Clarinetist Eddie Daniels’ masterful performance at Vitello’s Friday was – as his appearances often are – a gripping reminder of his instrument’s adventurous jazz past, present and future.
For the first half of the jazz century, the clarinet was one of the music’s key voices. Vital to the New Orleans style, a virtual celebrity instrument in the hands of Swing bandleaders such as Benny Goodman, Artie Shaw and Woody Herman, its presence remained high, until it ran into hard times – and diminished interest — with the arrival of bebop in the ‘40s and beyond.
A few hardy souls labored on through the forests of bop, with Buddy DeFranco one of the principal pathfinders. Others arrived over the next few decades, with the numbers of adroit clarinetists increasing in recent years.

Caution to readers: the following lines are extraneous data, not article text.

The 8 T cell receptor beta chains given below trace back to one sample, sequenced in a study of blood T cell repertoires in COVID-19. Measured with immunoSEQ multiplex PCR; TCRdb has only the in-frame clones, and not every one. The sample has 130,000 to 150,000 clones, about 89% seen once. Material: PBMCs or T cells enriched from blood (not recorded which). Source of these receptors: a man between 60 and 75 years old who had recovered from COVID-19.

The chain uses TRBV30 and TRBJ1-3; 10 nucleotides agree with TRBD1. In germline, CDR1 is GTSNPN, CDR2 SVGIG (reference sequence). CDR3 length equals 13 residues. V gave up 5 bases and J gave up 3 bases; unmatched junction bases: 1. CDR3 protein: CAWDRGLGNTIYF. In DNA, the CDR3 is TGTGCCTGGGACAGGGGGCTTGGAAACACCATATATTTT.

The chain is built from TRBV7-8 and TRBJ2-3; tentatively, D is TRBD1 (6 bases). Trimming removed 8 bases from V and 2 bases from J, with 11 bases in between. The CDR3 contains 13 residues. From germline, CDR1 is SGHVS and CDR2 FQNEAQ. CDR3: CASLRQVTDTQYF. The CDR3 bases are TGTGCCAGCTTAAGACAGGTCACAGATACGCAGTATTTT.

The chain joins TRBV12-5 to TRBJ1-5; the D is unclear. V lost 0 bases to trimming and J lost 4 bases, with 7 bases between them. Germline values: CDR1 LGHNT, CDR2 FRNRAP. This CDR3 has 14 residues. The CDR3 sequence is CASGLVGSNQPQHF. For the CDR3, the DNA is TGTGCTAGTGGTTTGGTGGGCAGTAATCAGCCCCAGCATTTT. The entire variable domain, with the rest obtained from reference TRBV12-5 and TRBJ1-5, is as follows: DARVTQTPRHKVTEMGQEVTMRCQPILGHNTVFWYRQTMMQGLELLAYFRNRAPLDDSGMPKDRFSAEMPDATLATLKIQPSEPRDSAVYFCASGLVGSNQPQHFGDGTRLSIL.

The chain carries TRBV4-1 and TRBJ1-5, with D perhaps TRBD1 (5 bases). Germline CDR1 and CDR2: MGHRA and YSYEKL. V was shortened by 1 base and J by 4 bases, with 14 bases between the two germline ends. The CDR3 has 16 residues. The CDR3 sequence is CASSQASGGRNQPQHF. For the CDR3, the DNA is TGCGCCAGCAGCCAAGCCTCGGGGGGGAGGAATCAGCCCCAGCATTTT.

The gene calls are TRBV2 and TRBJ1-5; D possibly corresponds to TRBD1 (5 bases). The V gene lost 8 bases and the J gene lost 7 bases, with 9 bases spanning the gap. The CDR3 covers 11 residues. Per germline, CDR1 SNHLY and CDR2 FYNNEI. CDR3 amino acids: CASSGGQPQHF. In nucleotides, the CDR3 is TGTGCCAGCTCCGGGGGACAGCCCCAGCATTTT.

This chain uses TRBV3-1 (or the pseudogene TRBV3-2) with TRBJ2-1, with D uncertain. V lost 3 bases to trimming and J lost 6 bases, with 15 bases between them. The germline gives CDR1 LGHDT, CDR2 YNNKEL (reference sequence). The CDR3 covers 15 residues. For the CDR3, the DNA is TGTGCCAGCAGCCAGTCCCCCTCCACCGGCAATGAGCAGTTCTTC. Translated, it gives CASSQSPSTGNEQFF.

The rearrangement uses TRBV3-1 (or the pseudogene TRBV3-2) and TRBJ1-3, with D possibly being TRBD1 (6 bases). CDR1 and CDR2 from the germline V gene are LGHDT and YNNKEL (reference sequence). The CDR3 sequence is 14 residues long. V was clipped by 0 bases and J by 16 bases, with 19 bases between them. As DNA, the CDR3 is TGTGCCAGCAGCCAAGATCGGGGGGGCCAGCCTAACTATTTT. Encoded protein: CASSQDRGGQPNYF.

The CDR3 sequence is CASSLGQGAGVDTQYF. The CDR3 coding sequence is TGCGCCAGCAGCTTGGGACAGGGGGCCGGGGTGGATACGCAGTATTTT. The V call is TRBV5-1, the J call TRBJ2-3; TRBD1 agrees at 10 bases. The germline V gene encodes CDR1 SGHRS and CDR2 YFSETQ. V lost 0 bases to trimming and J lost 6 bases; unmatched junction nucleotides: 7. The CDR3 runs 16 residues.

Daniels, who was celebrating his 70th birthday two days earlier, has been producing memorable work – on tenor saxophone, as well as clarinet – since he arrived on the scene with the Thad Jones–Mel Lewis Orchestra in the mid-‘60s. An authentic classical artist as well as a superb improvising musician, the only thing missing from his Vitello’s performance would have been his own unique take on something such as the
Larghetto from the Mozart Clarinet Quintet.